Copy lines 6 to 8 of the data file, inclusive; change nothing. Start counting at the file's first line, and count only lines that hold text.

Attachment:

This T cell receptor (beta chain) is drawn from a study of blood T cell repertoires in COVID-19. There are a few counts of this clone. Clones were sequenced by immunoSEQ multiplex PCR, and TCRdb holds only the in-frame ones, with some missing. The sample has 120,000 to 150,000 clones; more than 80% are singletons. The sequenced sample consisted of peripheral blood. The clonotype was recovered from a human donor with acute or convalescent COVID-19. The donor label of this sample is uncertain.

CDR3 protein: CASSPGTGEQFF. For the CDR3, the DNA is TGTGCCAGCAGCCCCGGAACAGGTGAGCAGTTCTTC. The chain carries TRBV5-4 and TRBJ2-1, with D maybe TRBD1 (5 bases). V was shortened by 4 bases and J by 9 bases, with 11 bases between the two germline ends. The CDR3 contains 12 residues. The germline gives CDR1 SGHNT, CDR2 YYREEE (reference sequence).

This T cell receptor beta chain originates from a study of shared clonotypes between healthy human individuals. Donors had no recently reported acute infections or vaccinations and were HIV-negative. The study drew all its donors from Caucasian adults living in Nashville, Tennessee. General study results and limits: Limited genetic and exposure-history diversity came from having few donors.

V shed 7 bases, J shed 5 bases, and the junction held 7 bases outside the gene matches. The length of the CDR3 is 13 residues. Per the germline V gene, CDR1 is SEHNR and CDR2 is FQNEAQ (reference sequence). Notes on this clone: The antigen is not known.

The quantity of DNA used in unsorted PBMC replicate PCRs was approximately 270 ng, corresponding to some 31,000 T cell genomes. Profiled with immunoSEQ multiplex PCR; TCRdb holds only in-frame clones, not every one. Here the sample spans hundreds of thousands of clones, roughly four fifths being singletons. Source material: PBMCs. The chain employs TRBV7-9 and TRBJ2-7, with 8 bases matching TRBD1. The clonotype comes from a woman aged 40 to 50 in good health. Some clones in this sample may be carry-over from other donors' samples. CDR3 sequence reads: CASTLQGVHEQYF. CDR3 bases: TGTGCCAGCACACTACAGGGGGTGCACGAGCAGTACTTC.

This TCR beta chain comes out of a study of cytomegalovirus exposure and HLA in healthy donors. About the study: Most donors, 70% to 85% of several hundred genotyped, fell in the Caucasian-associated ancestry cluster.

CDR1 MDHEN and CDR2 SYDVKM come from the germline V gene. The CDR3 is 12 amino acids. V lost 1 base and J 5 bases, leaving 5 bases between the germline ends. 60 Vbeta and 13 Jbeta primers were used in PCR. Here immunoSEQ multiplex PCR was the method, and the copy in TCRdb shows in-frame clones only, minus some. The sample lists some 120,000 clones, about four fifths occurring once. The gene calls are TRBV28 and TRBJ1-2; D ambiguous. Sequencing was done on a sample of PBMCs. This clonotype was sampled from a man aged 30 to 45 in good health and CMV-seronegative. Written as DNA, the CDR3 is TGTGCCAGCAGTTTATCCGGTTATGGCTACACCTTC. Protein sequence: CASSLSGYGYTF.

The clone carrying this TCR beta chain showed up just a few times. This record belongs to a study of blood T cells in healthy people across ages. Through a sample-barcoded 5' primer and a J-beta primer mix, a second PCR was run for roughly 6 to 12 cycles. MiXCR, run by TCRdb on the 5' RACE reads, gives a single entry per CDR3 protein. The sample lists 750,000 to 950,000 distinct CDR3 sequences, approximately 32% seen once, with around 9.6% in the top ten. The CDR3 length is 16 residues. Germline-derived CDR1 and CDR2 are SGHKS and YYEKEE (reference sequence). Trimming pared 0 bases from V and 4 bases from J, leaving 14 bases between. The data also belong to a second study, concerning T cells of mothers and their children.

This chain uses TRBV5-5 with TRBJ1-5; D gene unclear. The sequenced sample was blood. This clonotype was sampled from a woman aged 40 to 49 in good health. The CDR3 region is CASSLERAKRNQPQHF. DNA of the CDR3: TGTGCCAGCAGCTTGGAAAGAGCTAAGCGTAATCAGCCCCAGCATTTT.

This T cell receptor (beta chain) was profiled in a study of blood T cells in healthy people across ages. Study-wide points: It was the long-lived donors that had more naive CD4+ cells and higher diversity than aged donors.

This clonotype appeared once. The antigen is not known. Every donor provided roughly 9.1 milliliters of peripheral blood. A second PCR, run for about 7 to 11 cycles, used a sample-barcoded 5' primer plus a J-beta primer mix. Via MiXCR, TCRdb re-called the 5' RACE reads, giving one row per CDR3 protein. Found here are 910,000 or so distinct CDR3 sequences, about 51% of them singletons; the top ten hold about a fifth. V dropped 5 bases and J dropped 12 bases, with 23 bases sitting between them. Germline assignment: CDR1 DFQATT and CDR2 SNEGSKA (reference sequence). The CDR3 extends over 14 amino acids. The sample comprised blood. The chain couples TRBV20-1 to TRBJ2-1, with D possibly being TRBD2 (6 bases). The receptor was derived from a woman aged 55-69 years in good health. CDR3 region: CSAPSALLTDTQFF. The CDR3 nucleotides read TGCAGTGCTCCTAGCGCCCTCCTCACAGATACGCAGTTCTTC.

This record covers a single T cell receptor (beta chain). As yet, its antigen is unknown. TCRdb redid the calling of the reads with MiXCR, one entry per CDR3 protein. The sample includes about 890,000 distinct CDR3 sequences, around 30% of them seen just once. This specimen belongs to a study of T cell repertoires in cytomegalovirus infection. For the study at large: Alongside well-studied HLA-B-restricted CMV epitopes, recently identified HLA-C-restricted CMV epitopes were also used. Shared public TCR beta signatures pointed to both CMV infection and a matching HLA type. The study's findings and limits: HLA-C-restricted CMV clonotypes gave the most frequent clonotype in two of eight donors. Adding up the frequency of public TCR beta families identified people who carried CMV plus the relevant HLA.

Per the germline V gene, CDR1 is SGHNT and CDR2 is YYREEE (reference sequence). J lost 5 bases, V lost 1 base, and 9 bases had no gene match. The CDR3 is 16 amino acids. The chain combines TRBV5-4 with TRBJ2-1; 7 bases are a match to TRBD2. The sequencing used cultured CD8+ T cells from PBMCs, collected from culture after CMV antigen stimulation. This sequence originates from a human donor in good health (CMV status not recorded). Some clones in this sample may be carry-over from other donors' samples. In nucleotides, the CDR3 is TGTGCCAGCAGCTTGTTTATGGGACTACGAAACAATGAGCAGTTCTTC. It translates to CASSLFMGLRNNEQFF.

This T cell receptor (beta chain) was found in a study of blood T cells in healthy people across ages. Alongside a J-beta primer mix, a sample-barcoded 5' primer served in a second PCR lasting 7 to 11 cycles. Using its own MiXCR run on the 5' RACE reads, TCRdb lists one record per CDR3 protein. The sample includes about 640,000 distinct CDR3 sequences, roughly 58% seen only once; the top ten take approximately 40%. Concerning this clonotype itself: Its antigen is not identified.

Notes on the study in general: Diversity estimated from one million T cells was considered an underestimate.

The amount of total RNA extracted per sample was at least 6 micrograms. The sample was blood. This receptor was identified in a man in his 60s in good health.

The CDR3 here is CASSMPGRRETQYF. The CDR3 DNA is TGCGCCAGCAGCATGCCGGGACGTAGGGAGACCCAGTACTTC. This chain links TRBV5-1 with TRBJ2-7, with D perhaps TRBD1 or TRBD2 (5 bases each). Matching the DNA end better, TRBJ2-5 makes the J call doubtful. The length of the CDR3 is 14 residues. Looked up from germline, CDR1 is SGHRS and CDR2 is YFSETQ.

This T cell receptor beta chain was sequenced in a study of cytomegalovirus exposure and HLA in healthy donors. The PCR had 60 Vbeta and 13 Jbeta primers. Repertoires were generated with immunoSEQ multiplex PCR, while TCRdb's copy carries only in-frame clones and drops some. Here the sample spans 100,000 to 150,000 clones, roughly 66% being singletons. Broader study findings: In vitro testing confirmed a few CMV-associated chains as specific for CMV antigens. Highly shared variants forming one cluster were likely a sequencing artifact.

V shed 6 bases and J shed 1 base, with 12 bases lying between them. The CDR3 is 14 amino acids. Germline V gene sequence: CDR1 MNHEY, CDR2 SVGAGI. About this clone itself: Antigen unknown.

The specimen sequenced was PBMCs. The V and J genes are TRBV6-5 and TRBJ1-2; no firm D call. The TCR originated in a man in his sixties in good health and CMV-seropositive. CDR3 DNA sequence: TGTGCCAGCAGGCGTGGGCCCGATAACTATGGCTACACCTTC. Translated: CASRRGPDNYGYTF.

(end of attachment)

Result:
This TCR beta chain comes out of a study of cytomegalovirus exposure and HLA in healthy donors. About the study: Most donors, 70% to 85% of several hundred genotyped, fell in the Caucasian-associated ancestry cluster.

CDR1 MDHEN and CDR2 SYDVKM come from the germline V gene. The CDR3 is 12 amino acids. V lost 1 base and J 5 bases, leaving 5 bases between the germline ends. 60 Vbeta and 13 Jbeta primers were used in PCR. Here immunoSEQ multiplex PCR was the method, and the copy in TCRdb shows in-frame clones only, minus some. The sample lists some 120,000 clones, about four fifths occurring once. The gene calls are TRBV28 and TRBJ1-2; D ambiguous. Sequencing was done on a sample of PBMCs. This clonotype was sampled from a man aged 30 to 45 in good health and CMV-seronegative. Written as DNA, the CDR3 is TGTGCCAGCAGTTTATCCGGTTATGGCTACACCTTC. Protein sequence: CASSLSGYGYTF.

The clone carrying this TCR beta chain showed up just a few times. This record belongs to a study of blood T cells in healthy people across ages. Through a sample-barcoded 5' primer and a J-beta primer mix, a second PCR was run for roughly 6 to 12 cycles. MiXCR, run by TCRdb on the 5' RACE reads, gives a single entry per CDR3 protein. The sample lists 750,000 to 950,000 distinct CDR3 sequences, approximately 32% seen once, with around 9.6% in the top ten. The CDR3 length is 16 residues. Germline-derived CDR1 and CDR2 are SGHKS and YYEKEE (reference sequence). Trimming pared 0 bases from V and 4 bases from J, leaving 14 bases between. The data also belong to a second study, concerning T cells of mothers and their children.